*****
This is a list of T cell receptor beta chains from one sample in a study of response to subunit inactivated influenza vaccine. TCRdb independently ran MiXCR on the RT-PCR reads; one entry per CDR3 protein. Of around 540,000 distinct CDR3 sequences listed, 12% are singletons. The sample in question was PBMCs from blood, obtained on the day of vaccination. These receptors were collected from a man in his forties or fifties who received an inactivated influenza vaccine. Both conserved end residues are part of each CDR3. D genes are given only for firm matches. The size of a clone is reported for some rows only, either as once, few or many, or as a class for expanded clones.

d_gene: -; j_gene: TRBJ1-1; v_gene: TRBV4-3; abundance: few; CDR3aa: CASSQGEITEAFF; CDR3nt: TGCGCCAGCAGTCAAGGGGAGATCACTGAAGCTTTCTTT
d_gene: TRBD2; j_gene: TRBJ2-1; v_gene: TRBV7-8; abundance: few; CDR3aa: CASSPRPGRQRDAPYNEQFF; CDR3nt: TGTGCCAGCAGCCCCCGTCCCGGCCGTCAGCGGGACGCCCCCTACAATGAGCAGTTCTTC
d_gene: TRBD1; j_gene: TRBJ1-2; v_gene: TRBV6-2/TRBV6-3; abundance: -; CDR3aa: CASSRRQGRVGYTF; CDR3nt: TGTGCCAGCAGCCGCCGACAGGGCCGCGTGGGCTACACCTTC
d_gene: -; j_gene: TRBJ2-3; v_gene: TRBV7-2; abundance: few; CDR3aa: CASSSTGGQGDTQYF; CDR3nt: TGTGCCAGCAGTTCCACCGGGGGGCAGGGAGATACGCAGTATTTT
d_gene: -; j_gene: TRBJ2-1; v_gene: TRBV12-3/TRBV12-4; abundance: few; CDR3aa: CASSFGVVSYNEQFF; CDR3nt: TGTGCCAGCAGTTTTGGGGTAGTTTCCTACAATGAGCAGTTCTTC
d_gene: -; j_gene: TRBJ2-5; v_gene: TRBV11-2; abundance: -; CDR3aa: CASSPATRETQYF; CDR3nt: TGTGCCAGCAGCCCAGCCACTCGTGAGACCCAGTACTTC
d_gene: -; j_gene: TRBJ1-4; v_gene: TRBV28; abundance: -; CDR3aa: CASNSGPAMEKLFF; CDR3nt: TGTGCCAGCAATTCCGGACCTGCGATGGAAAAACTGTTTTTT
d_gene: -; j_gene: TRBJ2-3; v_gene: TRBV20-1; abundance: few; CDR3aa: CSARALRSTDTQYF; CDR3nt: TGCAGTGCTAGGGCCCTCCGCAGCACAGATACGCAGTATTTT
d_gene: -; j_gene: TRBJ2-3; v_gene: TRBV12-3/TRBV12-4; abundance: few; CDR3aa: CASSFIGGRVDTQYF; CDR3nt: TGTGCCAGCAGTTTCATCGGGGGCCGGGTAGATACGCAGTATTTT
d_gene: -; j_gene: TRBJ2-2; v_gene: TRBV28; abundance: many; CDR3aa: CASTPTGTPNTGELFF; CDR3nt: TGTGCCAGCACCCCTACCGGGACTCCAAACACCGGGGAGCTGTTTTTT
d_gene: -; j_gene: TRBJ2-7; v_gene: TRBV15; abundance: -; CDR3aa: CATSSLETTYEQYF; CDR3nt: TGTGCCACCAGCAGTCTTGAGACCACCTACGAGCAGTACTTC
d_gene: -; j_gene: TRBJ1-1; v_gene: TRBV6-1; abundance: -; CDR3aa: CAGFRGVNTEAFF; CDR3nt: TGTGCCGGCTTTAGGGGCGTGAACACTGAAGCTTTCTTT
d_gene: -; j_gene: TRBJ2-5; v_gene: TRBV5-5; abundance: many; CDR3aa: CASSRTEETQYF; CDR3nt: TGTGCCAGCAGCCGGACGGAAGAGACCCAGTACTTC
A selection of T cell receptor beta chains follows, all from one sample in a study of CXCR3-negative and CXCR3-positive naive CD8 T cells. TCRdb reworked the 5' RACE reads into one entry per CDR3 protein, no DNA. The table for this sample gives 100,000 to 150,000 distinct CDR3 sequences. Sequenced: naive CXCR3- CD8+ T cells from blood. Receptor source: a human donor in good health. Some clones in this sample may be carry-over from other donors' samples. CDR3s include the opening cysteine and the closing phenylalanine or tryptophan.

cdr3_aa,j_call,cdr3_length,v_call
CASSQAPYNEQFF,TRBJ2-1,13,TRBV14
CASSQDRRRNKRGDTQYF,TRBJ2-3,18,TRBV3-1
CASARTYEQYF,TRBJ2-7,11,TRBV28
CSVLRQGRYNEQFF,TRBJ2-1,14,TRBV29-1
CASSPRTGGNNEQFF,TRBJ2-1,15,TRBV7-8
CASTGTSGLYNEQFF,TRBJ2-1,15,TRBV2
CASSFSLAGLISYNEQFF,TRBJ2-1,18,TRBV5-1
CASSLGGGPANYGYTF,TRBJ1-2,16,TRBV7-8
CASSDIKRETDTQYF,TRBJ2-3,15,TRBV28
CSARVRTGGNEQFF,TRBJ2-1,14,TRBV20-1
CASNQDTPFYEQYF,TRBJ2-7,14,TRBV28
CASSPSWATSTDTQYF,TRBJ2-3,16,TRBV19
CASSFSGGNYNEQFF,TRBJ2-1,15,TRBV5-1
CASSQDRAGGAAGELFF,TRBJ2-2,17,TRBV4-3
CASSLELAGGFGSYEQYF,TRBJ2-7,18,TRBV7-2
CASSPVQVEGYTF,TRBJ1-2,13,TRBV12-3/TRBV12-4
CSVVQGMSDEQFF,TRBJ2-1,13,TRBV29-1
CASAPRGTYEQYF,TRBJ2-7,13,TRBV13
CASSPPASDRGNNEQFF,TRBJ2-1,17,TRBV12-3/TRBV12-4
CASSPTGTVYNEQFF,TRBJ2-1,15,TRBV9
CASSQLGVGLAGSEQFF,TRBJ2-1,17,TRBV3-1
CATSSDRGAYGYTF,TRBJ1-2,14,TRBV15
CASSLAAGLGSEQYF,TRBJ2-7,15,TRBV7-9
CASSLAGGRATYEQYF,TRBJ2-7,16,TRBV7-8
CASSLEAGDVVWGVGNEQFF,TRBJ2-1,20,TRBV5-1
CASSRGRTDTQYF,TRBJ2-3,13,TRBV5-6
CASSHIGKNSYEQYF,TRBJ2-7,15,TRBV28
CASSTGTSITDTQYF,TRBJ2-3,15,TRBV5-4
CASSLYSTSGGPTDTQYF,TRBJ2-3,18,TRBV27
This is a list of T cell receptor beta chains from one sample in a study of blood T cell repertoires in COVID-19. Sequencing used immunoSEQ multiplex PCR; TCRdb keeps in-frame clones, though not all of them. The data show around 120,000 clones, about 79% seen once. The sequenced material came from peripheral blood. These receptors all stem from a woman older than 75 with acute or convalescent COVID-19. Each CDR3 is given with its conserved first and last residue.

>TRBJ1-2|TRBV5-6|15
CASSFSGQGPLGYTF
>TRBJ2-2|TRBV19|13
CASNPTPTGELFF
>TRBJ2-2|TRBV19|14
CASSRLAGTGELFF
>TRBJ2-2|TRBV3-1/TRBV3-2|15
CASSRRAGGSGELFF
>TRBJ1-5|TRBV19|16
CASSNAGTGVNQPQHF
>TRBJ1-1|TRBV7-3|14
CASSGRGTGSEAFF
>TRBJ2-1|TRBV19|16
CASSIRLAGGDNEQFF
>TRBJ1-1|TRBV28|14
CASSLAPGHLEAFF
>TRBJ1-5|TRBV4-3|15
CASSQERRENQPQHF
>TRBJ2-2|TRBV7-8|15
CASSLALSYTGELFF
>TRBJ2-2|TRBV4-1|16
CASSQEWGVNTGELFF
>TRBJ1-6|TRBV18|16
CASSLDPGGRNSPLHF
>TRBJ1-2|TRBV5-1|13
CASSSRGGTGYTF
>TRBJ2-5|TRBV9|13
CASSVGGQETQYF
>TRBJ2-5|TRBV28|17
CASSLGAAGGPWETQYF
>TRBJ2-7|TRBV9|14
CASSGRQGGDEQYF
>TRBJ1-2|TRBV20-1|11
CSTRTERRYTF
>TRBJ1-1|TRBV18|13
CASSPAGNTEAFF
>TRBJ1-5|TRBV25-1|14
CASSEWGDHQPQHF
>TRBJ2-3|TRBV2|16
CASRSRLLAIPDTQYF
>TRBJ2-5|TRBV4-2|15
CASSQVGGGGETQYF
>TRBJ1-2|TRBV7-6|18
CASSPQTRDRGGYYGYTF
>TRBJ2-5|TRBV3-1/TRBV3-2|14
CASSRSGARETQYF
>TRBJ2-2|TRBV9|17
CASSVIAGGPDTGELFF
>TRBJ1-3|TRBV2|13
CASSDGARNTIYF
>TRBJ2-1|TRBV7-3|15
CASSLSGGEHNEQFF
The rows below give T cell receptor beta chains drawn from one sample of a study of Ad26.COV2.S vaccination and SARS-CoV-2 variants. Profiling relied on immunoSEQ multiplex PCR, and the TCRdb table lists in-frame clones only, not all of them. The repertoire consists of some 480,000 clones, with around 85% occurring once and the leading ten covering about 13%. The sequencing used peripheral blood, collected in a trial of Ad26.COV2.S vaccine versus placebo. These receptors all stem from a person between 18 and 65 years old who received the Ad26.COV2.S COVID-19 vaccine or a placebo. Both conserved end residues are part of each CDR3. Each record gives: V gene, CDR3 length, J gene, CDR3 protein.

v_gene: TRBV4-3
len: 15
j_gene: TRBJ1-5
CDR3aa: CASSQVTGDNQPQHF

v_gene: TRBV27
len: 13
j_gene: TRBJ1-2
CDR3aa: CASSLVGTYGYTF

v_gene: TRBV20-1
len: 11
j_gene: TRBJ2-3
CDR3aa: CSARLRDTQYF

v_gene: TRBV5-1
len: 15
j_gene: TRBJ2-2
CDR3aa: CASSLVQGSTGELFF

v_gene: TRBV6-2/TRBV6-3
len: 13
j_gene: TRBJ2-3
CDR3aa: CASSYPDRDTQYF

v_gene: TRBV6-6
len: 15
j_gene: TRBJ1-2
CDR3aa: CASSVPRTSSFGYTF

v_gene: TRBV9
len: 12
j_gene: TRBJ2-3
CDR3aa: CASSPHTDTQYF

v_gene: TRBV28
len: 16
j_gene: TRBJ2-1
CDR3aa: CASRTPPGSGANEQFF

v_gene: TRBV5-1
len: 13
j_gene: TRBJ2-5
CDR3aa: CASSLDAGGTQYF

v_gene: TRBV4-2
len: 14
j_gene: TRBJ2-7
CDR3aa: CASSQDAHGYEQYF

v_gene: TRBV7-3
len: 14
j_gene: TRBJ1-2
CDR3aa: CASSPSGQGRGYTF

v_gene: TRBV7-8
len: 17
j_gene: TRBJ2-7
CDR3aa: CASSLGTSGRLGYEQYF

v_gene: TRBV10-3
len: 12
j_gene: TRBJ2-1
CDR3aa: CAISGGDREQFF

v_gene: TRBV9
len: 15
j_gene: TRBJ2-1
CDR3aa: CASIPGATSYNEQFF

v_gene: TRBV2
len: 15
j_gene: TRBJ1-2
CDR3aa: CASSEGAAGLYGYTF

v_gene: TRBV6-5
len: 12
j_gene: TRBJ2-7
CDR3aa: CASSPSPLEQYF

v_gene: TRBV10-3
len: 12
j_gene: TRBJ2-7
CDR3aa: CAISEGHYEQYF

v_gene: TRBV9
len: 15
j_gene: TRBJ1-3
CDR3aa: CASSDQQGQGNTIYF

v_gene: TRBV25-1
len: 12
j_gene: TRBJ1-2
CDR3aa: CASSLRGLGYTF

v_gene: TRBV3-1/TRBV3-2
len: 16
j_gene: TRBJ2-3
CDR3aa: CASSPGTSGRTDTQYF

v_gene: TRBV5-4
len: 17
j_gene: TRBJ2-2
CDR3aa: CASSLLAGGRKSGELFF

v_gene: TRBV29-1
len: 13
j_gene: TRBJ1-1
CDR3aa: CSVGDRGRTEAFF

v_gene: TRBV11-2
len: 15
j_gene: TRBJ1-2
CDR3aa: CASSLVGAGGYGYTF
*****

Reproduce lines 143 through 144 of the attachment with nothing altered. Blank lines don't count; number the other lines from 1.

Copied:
CDR3aa: CASSPSGQGRGYTF

v_gene: TRBV7-8